1672 (MDCLXXII) was a leap year starting on Friday of the Gregorian calendar and a leap year starting on Monday of the Julian calendar, the 1672nd year of the Common Era (CE) and Anno Domini (AD) designations, the 672nd year of the 2nd millennium, the 72nd year of the 17th century, and the 3rd year of the 1670s decade. As of the start of 1672, the Gregorian calendar was 10 days ahead of the Julian calendar, which remained in localized use until 1923.
|Ab urbe condita||2425|
|Balinese saka calendar||1593–1594|
|English Regnal year||23 Cha. 2 – 24 Cha. 2|
|Chinese calendar||辛亥年 (Metal Pig)|
4368 or 4308
— to —
壬子年 (Water Rat)
4369 or 4309
|- Vikram Samvat||1728–1729|
|- Shaka Samvat||1593–1594|
|- Kali Yuga||4772–4773|
|Japanese calendar||Kanbun 11|
|Julian calendar||Gregorian minus 10 days|
|Minguo calendar||240 before ROC|
|Thai solar calendar||2214–2215|
1798 or 1417 or 645
— to —
1799 or 1418 or 646
- January 2 – After the government of England is unable to pay the nation's debts, King Charles II decrees the Stop of the Exchequer, the suspension of payments for one year "upon any warrant, securities or orders, whether registered or not registered therein, and payable within that time, excepting only such payments as shall grow due upon orders on the subsidy, according to the Act of Parliament, and orders and securities upon the fee farm rents, both which are to be proceeded upon as if such a stop had never been made." The money saved by not paying debts is redirected toward the expenses of the upcoming war with the Dutch Republic, but the effect is for the halt by banks for extending further credit to the Crown. Before the end of the year, the suspension of payments is extended from December 31 to May 31, and then to January 31, 1674.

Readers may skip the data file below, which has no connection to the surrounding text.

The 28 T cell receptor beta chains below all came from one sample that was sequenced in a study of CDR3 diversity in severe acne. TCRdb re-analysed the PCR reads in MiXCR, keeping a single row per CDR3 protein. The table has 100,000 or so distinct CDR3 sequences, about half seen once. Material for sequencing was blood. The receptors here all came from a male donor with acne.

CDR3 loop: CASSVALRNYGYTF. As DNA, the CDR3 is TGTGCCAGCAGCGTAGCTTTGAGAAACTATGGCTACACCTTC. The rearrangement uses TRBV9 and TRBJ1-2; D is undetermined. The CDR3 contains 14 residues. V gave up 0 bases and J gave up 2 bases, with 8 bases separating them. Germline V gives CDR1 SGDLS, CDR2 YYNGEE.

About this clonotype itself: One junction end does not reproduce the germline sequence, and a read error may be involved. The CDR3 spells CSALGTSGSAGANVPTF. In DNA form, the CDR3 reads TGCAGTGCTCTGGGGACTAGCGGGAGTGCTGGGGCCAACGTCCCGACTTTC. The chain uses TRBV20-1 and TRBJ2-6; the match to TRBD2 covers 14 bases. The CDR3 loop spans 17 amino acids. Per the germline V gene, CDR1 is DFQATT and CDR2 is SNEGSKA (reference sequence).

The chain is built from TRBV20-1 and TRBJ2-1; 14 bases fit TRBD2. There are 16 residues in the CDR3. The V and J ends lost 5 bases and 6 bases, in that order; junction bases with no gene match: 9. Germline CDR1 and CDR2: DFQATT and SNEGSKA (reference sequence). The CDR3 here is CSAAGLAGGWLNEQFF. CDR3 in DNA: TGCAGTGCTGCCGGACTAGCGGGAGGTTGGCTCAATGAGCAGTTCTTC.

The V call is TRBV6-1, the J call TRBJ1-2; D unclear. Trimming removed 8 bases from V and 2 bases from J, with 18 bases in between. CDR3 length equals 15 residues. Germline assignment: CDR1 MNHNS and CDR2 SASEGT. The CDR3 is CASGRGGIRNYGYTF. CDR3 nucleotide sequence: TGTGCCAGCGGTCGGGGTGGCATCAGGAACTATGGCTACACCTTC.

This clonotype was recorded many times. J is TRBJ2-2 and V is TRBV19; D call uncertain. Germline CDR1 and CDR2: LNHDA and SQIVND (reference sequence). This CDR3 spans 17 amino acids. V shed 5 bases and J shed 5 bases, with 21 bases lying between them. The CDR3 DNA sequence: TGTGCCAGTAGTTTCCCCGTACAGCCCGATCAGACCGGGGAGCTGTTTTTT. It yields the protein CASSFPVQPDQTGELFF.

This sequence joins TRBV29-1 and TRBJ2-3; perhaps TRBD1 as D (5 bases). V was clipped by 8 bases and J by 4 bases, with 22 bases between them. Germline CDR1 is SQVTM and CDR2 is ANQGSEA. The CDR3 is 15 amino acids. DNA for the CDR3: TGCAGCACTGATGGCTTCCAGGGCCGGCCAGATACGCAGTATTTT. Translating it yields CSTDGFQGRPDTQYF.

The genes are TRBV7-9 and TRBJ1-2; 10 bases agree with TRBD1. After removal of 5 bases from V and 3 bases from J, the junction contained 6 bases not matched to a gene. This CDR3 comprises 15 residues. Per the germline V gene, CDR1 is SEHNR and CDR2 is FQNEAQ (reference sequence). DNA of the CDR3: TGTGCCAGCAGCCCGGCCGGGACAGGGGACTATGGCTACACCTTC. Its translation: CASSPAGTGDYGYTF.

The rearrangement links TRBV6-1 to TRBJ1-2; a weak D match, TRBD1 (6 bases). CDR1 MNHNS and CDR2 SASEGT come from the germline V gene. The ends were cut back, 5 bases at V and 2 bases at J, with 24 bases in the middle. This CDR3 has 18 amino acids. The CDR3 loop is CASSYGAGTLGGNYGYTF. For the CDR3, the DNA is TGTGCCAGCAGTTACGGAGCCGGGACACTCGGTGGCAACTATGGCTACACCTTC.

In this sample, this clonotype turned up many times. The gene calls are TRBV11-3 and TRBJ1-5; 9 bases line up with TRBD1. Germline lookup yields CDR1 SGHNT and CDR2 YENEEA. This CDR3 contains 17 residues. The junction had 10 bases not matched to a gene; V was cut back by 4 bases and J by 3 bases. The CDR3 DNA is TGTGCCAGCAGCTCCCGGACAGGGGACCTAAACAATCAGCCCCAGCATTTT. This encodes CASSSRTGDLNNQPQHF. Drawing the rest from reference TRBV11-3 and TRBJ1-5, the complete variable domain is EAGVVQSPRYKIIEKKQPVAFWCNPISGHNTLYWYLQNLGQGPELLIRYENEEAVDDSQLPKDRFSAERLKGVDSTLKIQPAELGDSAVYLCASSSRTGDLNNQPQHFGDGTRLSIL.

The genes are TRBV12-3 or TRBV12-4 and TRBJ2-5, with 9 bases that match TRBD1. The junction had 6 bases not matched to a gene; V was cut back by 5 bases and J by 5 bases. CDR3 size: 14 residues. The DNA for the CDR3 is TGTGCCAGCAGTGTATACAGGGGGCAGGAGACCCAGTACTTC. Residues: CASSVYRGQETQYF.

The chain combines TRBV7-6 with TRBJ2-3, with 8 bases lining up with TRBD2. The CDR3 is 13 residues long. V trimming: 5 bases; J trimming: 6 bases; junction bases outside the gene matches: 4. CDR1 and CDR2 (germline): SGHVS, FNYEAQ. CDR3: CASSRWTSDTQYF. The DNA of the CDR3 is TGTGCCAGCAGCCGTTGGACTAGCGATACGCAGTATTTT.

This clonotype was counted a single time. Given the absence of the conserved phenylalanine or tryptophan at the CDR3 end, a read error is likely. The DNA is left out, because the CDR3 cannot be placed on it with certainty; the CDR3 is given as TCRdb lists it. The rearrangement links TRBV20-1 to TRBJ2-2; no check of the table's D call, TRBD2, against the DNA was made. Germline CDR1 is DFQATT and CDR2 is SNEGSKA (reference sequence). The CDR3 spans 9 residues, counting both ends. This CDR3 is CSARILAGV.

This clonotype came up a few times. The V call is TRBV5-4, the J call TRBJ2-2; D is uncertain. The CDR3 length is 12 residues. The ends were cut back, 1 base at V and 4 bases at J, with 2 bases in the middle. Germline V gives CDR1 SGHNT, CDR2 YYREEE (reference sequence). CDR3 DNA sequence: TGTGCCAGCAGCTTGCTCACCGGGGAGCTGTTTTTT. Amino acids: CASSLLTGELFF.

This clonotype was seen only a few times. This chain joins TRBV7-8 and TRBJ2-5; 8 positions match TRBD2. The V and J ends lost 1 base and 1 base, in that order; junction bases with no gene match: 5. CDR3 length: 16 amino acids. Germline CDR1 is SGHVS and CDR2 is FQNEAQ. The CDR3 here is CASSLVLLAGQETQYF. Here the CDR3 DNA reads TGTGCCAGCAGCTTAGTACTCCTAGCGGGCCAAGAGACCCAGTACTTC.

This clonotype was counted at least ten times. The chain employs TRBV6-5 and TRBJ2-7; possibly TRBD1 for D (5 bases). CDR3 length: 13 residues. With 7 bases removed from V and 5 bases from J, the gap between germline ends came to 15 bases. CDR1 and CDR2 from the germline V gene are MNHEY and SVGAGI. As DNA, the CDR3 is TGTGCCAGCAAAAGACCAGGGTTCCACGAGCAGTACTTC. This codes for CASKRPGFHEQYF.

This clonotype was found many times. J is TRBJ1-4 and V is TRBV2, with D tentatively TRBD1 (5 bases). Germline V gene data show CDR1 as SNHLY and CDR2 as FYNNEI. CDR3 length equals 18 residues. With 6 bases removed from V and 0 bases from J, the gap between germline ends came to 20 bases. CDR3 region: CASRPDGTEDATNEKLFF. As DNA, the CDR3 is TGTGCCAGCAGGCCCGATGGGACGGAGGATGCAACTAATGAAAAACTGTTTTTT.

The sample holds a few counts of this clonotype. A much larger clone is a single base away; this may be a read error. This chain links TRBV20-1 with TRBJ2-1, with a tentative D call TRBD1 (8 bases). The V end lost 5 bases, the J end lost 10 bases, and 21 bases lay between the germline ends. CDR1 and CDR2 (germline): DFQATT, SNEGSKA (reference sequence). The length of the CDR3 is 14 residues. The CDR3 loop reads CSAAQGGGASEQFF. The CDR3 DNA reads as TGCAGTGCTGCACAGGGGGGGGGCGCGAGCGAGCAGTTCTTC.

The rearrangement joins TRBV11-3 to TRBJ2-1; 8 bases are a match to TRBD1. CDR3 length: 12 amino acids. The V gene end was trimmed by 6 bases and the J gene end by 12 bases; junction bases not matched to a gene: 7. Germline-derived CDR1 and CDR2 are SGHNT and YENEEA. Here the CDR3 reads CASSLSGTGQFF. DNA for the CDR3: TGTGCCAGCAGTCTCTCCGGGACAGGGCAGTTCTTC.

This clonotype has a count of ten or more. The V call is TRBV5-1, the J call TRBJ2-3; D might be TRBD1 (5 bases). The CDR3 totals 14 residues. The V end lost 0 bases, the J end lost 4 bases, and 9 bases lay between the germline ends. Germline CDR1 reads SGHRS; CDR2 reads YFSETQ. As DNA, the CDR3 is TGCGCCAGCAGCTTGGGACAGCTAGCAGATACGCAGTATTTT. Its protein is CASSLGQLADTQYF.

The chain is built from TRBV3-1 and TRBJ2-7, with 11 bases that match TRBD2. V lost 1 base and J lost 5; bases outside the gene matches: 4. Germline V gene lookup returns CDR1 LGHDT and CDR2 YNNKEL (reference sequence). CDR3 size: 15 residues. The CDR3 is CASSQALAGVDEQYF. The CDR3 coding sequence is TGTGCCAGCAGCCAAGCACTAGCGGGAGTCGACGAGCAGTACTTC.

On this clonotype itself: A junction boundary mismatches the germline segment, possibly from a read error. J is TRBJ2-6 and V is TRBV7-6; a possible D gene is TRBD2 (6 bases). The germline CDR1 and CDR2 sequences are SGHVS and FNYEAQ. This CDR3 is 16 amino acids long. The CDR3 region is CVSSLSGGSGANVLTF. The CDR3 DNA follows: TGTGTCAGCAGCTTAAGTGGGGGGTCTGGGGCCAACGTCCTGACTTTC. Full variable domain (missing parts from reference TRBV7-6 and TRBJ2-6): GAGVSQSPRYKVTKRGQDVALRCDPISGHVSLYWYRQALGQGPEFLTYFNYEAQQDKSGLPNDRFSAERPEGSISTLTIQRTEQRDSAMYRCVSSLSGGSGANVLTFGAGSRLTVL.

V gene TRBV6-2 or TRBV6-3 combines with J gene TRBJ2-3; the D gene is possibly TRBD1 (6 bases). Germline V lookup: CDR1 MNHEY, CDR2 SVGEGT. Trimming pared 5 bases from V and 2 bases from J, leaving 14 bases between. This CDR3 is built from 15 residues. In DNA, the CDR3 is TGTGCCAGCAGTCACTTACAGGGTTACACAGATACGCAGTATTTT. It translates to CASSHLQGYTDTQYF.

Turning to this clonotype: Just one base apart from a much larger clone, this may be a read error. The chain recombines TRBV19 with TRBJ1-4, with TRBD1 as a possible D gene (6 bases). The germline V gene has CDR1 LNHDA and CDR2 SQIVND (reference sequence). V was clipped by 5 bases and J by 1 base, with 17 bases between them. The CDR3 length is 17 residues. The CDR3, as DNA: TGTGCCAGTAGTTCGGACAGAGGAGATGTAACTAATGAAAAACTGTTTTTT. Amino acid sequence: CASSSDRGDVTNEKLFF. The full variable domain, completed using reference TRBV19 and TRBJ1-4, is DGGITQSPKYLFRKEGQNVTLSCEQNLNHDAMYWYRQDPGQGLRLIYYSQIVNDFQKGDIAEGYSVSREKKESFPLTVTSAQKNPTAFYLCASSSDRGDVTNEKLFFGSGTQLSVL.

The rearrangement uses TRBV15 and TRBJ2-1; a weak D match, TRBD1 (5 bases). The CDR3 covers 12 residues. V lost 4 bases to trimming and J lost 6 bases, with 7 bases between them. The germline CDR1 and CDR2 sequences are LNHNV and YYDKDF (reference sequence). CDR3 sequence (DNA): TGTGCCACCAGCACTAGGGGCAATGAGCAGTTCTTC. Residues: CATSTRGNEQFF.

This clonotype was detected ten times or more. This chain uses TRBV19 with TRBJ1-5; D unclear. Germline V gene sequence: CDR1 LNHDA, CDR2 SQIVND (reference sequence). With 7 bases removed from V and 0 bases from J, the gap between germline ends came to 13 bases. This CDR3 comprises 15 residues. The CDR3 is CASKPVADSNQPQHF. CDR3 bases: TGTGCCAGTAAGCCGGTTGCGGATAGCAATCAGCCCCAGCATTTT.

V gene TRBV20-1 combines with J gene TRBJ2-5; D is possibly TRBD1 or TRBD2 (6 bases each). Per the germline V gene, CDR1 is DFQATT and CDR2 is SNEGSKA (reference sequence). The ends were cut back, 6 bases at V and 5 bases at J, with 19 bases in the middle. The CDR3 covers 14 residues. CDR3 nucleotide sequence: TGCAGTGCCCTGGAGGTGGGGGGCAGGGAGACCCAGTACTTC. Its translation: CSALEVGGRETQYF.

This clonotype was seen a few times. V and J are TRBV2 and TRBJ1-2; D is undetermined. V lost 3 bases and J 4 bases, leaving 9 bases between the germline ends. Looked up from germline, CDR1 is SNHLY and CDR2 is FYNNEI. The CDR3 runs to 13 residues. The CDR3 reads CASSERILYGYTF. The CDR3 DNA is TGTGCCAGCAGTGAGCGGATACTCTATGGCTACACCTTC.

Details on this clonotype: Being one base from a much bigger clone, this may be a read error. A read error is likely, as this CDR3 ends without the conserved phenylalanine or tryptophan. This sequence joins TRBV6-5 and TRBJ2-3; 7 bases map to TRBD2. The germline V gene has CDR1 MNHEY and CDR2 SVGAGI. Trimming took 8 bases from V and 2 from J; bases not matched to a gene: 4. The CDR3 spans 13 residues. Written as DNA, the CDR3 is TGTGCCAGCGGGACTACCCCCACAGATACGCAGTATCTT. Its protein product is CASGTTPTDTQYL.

- January 11 – The Royal Society of London for Improving Natural Knowledge, national science academy for England, elects Isaac Newton to its membership and then demonstrations Newton's reflecting telescope to King Charles II.
- January 13 – Pope Clement X issues regulations for the prerequisites of removing relics of Roman Catholic saints from sacred cemeteries, requiring advance approval from the Cardinal Vicar in Rome before the remains of the saint could be allowed for view. The Cardinal Vicar is directed to bar regular persons from viewing remains, and to limit inspection to high prelates and to princes.